“The labels on all antidepressant drugs warn of the risk of suicide, causing a parent to worry about whether to seek treatment for a child who is depressed, a partner to worry whether to seek treatment for his loved one, a son to worry whether to seek treatment for his parent.
    This worry can cause delay while the depressed person’s life may be hanging in the balance. The genetic safety testing we are developing should give the patient and the family more confidence in proceeding quickly with treatment.”

    “When a drug makes a patient feel worse rather than better, he is likely to discontinue treatment. Untreated depression results in higher medical costs, hospitalizations and loss of job productivity, and can affect the ability of a mother or father to care for the family.”

    I wonder if you are familiar with research that shows that the effectiveness of all anti-depressants can be accounted for by their placebo effect, and that their active ingredients (which will be likely to play a significant role in the increase of suicide risk in children and adolescents) play little or no part in their anti-depressant effect. For an accessible review and explanation of this research I would refer you to Irving Kirsch’s excellent “The Emperor’s New Drugs” (ISBN 9781847920836).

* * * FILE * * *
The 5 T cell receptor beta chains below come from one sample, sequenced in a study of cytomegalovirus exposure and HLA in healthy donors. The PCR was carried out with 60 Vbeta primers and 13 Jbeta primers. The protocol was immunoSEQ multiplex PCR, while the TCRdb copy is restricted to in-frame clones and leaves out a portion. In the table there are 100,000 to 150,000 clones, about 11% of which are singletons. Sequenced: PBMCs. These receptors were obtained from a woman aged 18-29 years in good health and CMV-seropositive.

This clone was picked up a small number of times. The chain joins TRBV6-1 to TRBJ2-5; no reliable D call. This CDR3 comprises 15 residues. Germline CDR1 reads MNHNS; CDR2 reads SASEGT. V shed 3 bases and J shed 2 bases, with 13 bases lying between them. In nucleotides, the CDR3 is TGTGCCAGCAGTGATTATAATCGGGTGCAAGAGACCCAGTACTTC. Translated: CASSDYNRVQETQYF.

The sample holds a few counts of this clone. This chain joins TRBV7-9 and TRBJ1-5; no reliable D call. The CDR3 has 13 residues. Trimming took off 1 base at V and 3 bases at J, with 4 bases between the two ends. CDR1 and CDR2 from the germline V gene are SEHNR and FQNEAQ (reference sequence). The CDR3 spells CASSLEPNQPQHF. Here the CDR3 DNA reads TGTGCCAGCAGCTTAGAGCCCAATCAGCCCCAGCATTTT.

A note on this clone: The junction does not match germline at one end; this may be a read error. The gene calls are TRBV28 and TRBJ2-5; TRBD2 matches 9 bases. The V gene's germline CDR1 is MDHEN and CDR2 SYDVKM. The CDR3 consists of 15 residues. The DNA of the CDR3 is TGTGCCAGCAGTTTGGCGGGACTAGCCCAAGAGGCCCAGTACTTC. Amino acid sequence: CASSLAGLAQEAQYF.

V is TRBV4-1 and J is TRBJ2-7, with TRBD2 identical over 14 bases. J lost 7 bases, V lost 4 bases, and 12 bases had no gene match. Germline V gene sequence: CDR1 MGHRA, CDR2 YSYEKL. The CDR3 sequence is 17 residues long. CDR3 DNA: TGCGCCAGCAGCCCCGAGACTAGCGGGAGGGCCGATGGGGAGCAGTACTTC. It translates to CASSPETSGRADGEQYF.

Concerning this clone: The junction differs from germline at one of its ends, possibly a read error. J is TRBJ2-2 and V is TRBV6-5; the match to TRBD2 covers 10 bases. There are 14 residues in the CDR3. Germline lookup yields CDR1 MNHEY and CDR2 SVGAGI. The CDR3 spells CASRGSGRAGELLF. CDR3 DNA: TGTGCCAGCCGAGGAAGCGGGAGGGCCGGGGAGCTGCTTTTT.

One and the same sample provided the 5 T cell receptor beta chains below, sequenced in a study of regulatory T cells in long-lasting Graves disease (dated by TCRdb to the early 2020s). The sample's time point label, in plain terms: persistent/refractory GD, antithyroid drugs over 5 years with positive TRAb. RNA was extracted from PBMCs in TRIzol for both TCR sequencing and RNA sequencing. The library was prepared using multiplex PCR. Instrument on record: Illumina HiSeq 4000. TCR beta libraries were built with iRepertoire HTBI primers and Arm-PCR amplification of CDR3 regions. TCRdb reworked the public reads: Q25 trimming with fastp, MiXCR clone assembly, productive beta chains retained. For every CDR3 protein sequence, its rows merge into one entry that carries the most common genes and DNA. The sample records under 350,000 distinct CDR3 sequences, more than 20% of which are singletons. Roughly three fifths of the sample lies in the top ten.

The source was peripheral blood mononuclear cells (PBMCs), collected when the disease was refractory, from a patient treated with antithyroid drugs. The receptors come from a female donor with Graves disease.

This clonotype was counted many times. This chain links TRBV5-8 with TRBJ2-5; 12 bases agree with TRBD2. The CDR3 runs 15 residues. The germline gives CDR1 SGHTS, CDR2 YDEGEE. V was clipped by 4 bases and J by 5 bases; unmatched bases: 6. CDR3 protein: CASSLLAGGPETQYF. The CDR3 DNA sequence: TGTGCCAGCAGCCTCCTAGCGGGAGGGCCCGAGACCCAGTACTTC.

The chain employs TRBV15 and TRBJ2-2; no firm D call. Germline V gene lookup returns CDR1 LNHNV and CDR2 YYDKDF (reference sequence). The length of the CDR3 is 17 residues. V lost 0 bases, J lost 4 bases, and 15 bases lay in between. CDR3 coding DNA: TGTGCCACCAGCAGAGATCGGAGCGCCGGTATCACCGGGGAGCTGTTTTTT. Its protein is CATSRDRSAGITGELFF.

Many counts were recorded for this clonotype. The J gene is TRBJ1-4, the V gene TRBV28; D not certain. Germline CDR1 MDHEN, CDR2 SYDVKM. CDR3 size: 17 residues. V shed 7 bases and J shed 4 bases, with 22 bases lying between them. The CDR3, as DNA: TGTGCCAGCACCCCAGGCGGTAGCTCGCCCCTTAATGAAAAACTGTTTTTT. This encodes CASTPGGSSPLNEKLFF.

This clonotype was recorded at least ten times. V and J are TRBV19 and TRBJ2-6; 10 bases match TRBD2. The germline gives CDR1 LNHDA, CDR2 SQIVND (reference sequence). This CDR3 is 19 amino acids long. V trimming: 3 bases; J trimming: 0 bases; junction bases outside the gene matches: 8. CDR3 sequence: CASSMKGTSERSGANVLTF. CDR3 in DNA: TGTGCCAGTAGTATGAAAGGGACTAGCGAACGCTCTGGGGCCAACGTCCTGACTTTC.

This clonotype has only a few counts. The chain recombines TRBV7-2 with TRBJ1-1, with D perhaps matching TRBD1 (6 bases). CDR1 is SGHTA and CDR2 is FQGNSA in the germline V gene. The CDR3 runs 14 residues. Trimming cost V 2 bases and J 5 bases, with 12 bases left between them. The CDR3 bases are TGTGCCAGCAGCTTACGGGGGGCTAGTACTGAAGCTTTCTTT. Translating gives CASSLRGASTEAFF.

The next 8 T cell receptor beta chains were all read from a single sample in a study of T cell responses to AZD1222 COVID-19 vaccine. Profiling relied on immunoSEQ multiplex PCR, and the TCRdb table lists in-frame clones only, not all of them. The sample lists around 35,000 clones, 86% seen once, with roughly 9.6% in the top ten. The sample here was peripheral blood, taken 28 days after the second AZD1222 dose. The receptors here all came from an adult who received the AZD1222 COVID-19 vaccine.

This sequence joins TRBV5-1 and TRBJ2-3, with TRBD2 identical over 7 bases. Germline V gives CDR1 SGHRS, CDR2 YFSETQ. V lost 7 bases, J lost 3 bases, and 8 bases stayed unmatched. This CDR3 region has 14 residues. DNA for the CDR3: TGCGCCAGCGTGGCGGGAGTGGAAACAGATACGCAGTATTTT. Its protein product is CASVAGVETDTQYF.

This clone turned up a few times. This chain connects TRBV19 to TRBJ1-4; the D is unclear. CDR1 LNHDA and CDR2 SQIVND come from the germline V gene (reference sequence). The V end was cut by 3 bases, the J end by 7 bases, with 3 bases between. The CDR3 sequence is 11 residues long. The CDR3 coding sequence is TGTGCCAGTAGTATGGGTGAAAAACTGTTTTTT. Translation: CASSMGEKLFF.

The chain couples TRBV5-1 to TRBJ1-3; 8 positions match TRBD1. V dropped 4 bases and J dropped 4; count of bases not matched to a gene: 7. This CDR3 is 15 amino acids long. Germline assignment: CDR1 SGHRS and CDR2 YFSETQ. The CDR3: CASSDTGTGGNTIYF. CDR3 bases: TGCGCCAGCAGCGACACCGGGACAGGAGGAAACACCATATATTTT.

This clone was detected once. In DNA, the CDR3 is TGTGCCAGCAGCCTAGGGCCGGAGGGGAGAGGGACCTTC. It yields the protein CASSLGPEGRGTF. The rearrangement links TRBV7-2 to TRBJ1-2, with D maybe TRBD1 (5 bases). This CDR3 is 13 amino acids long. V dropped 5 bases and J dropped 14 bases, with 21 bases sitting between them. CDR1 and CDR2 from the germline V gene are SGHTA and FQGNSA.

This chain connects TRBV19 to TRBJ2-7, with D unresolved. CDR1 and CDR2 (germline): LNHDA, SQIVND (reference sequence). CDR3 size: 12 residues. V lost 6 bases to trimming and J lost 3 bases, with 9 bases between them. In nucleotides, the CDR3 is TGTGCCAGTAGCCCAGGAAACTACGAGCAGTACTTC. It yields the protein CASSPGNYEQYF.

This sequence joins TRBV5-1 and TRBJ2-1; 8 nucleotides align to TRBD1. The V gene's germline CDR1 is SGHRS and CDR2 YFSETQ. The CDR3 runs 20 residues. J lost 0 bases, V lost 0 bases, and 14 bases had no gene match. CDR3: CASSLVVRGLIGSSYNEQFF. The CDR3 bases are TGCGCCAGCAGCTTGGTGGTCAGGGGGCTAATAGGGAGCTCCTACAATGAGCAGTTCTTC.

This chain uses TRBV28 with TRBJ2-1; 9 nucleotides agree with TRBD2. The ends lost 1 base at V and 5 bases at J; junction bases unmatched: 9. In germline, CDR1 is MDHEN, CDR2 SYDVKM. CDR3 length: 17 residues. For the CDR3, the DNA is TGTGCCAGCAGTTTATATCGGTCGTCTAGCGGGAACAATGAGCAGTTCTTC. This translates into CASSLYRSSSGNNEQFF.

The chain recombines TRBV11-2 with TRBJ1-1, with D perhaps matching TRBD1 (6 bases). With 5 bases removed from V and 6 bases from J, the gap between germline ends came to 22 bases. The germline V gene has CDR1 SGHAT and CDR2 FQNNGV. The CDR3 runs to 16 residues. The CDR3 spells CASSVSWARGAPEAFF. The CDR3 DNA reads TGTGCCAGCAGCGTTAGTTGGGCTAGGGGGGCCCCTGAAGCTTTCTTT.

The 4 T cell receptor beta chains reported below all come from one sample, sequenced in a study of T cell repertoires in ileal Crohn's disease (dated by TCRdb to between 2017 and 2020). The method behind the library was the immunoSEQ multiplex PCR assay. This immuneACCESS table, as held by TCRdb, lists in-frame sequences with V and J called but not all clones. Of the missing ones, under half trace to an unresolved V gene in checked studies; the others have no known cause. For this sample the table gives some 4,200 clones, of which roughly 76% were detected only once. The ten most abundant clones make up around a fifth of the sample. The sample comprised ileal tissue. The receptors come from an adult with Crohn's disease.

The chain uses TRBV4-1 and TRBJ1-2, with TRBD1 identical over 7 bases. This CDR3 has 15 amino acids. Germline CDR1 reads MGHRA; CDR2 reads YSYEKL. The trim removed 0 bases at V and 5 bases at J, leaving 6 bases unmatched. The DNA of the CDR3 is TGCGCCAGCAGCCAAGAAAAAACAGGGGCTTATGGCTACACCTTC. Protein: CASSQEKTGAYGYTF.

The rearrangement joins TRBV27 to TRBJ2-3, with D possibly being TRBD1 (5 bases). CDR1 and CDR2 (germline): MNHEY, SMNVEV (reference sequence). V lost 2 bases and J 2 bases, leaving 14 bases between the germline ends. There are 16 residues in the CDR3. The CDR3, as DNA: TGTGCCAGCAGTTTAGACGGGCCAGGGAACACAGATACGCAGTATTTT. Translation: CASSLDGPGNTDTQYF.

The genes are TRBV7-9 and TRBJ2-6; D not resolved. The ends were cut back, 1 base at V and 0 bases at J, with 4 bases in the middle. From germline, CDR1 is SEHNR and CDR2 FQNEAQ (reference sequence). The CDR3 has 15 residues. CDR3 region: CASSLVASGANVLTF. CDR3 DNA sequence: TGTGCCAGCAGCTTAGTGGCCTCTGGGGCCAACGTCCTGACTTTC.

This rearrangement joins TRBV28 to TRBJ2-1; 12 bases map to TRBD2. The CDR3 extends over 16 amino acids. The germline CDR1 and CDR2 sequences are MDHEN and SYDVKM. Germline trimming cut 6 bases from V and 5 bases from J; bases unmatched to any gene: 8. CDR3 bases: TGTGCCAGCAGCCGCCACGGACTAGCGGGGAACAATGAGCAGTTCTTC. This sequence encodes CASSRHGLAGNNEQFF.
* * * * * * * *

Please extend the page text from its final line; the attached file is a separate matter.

In light of this it would seem clear that the most effective way to prevent child suicide would be NOT to administer anti-depressants to children, and yet that does not seem to be the aim of your company, which does not seem to focus on preventing at-risk children from being prescribed anti-depressants but rather on “giv(ing) the patient and the family more confidence in proceeding quickly with treatment.” Which I presume refers to treatment with anti-depressants.

    This comments column is not the right format to go into a lengthy discussion as to why I think “genetic safety testing” for anti-depressant induced suicide is misguided, but I will go as far as to say that if you see this testing as a way to make people who would otherwise have had reservations about putting their children on anti-depressants “proceed quickly with treatment”, then your test will without a doubt contribute to an increase, rather than a decrease, in child suicide.